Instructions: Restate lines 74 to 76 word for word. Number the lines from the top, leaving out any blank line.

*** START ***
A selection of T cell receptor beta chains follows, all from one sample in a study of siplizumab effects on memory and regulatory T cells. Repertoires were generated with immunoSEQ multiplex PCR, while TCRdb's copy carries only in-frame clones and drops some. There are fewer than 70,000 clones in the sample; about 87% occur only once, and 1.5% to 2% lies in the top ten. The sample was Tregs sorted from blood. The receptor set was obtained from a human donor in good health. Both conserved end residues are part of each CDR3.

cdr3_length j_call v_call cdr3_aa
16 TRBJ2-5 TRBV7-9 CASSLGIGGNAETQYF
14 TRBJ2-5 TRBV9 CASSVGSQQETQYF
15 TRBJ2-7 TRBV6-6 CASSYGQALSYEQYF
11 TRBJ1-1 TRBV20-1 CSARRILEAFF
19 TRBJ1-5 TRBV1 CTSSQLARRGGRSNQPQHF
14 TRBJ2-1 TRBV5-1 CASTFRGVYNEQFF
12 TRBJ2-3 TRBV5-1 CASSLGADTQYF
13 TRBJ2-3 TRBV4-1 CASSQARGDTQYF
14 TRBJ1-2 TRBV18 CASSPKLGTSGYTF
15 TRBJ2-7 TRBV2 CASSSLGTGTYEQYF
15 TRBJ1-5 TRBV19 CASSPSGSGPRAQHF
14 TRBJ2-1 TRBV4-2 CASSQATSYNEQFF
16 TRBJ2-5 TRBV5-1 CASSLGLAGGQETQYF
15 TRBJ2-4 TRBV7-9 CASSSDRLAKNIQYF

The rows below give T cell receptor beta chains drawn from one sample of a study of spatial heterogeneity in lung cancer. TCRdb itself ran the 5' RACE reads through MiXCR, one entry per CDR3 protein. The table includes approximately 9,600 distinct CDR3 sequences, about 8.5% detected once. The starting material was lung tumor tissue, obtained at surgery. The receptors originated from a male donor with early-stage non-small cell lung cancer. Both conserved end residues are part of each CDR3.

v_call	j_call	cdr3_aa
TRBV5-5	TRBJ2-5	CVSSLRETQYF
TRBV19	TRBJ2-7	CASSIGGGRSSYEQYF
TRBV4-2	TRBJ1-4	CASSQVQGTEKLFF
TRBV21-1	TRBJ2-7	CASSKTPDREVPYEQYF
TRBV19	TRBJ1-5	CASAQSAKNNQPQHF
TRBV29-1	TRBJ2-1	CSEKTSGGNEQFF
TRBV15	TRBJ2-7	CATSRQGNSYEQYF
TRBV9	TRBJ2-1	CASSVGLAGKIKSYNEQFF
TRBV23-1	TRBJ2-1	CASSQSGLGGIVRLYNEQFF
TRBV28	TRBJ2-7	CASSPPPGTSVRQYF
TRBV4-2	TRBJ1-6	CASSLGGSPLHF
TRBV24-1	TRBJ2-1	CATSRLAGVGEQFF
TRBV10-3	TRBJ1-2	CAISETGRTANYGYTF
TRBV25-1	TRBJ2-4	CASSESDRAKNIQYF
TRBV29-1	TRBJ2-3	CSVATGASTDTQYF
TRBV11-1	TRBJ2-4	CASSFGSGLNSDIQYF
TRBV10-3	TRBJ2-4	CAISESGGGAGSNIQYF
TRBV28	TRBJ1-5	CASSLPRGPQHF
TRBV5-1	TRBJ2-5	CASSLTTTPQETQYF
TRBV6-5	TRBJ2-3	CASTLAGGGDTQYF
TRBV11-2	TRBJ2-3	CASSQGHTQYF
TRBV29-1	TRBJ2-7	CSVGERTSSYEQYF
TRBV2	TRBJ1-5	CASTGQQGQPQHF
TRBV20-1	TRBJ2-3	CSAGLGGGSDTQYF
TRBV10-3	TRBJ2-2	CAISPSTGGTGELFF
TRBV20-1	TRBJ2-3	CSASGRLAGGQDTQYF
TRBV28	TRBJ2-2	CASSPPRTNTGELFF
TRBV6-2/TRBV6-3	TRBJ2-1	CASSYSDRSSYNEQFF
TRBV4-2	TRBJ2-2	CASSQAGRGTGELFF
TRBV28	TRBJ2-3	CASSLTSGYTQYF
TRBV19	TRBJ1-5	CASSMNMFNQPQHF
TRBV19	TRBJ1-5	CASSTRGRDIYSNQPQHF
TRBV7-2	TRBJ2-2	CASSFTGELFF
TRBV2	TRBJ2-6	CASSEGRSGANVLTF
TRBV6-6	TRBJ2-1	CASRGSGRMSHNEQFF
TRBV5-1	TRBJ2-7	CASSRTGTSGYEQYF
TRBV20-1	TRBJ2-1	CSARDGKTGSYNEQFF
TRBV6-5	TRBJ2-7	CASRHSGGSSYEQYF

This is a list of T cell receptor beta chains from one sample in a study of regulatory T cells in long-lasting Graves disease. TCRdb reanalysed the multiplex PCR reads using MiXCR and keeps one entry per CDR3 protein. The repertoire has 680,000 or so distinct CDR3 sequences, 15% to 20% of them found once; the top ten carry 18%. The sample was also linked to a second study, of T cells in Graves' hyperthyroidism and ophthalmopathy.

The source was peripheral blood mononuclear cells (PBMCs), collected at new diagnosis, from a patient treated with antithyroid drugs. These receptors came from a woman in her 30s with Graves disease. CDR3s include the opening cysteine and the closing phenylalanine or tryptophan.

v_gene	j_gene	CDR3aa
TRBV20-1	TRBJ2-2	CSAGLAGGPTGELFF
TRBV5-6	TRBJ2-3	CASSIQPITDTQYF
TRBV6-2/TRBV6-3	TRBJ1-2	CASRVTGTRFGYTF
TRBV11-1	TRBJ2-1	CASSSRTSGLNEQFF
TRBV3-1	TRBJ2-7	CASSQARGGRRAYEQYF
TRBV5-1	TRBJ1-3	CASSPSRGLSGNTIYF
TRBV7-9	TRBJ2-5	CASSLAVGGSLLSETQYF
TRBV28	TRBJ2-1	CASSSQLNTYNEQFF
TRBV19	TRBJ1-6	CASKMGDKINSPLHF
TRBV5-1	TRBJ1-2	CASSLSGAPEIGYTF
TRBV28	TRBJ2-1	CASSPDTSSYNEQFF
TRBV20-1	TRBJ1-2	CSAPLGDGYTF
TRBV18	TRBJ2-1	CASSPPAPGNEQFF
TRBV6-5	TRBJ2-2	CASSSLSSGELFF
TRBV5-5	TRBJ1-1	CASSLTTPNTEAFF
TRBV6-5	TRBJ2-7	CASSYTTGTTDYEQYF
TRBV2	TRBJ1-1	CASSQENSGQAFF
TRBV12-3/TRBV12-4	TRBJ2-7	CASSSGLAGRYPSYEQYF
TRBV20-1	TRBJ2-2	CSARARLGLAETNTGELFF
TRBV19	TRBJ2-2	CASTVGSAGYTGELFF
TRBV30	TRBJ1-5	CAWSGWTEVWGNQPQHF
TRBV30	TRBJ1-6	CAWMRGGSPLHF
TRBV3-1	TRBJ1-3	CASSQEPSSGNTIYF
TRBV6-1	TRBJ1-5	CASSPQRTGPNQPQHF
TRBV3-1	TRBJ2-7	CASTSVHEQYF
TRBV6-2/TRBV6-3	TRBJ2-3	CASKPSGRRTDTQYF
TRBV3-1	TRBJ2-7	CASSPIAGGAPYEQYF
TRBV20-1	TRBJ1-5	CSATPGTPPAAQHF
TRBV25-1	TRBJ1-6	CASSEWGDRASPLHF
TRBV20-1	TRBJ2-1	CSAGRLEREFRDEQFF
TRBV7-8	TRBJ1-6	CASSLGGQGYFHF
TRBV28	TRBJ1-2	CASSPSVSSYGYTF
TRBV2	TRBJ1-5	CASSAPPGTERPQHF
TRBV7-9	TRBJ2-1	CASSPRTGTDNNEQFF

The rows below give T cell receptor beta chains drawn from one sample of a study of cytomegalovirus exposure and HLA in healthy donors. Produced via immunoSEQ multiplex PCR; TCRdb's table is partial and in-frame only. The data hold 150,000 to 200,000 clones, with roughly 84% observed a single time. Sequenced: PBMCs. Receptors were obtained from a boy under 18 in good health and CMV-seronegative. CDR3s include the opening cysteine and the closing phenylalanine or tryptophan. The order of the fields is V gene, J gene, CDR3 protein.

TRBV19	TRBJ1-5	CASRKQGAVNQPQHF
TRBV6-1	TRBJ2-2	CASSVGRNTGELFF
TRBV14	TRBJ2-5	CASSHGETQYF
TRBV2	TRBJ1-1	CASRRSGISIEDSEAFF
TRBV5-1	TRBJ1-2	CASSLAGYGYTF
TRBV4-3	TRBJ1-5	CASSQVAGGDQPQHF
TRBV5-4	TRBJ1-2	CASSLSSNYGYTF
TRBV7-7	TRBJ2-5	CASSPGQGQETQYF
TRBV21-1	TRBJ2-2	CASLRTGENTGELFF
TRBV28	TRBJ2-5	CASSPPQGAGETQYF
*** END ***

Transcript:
TRBV5-5	TRBJ1-1	CASSLTTPNTEAFF
TRBV6-5	TRBJ2-7	CASSYTTGTTDYEQYF
TRBV2	TRBJ1-1	CASSQENSGQAFF